For a school assignment, my daughter Sierra was tasked with creating a coronavirus time capsule. A simple cardboard box holds tokens that a decade from now she’ll remove, each triggering a different memory of her 12-year-old self, separated from friends and family through stay-at-home orders and distance learning. In addition to plastic gloves, toilet paper, a face mask, and a handmade suncatcher a friend left outside the front door as a miss-you-friend surprise, she included a copy of Moonshine Ink’s April issue, its content illustrating a hint of life during the novel coronavirus.

Today’s news becomes tomorrow’s history. Every newspaper printed is its own time capsule, documenting events to be shared with generations to come. There’s something about holding a piece of history connecting you to a bygone era. It is much more personal than reading on a screen: no bright light glaring in your eyes, no ads popping up trying to entice you to buy something because Big Brother was tracking your every move.

In contrast, think about the feeling you get when you come across tangible memories in a dusty old shoebox in the back of your closet. Perhaps it’s a birth announcement, a love letter, a concert ticket stub. Seeing those items, holding them, sparks a feeling of nostalgia you won’t get peering at a screen. With touch, your mind wanders down memory lane, not to an Amazon shopping cart.


Social-distancing has relegated us to increased screen time by way of virtual visits and meetings with family, friends, and business associates. Humans crave physical contact and right now we are being deprived of just that.

A 2019 Scientific American article cited a study in which it was found that “The sense of touch generates memories that are far more complex and long-lasting than previously thought.” Think about it, there are some people who have an easier time learning and retaining information from a hands-on approach. Things become more ingrained in their brain from that physical contact, touching and feeling. When you hold a newspaper in your hands, you are making a physical connection with the pages as you turn them, the words as you read them.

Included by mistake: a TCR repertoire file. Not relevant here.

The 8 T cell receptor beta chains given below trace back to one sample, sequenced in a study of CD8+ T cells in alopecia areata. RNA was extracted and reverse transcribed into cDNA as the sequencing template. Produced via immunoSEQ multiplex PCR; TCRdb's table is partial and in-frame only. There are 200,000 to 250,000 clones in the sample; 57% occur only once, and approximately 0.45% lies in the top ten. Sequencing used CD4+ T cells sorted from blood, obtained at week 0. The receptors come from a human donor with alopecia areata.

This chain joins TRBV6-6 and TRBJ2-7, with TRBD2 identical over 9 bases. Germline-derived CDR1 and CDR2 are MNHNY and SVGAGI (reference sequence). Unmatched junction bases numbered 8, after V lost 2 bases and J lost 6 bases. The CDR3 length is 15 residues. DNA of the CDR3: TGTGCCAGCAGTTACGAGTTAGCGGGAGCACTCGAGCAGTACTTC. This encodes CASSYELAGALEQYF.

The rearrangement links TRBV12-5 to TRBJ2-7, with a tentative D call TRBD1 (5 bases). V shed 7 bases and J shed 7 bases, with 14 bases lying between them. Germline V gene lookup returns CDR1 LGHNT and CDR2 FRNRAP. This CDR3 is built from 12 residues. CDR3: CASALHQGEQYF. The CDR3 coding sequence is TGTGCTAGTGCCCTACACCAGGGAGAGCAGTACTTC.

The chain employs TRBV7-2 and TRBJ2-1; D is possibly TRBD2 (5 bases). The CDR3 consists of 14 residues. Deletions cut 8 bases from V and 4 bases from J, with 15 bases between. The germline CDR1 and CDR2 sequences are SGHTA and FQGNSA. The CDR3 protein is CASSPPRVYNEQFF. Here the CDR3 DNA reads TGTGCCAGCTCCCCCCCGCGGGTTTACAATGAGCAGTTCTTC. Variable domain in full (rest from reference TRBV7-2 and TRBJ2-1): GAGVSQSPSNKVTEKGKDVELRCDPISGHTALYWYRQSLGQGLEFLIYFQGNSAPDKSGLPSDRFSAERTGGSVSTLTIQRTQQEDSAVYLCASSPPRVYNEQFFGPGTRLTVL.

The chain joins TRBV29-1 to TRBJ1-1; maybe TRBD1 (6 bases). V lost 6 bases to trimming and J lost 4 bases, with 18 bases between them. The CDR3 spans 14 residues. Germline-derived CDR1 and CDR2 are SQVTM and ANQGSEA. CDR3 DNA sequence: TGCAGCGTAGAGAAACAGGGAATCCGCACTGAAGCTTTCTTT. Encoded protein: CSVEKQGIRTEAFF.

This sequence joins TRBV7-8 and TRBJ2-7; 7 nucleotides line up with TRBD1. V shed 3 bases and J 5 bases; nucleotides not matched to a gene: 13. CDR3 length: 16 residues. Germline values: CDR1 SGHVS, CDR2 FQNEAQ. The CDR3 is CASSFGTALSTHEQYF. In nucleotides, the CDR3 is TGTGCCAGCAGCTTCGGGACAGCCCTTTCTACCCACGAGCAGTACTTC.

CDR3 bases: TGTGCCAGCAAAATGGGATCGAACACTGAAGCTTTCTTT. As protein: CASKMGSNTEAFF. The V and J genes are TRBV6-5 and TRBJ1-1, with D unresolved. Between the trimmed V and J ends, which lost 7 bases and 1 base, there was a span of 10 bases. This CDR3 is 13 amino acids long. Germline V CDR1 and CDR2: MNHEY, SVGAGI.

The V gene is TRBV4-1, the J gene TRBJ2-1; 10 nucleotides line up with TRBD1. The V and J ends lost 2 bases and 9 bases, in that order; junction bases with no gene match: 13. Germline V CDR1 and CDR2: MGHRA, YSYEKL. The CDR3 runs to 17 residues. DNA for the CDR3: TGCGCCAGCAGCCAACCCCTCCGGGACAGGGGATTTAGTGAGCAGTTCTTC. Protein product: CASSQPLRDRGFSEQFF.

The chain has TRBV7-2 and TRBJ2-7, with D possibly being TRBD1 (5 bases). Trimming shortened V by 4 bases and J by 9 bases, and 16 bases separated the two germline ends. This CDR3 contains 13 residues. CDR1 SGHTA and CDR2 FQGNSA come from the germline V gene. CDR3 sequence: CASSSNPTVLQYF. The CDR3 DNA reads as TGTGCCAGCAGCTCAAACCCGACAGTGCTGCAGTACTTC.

That’s not to say that other mediums are without merit. Moonshine Ink is committed to supporting the community and keeping residents informed with the latest information you need to know in print, online, and now on the airwaves. (Tune in to KTKE 101.5 weekdays for Moonshine Minutes.)

Journalism has always been a race to get the next big story out before the competition, but in this digital age, when at the click of a button you can post something for all the world to see instantly, there is much room for error. With insufficiently vetted reporting, misinformation runs rampant. When you open Moonshine Ink, you can be confident that our original reporting goes deeper than rewriting a submitted press release. Our reporters invest countless hours in the articles they write to ensure that we bring you, our readers, accurate and thorough reporting.

We can’t survive without you; that’s why we strive for excellence in journalism. We’re grateful for the generous support of our members as well as the continued backing of our advertisers, who’ve stuck with us even through these thin times because they believe in our mission and the effectiveness of marketing to dedicated readers. Each and every one of our tiny staff has a vested interest in the community because we live here too. We’re digging deep for answers and are committed to keeping you informed.


  • Juliana Demarest

    Juliana Demarest is a Jersey girl with ink in her blood. She fell in love with print journalism at a young age in the '80s when her Uncle Tony would take her to "work" at his weekly paper. In 1997, she co-founded a weekly newspaper in North Jersey. One day, she went to photograph a local farmer for a news story. She ended up marrying him and leaving journalism to become a farmer's wife. In 2010, they packed up their two children and headed to Truckee in pursuit of the outdoor life. She didn't realize just how much she missed journalism until she joined Moonshine in 2018 after taking time off to be mom. Connect with Juliana

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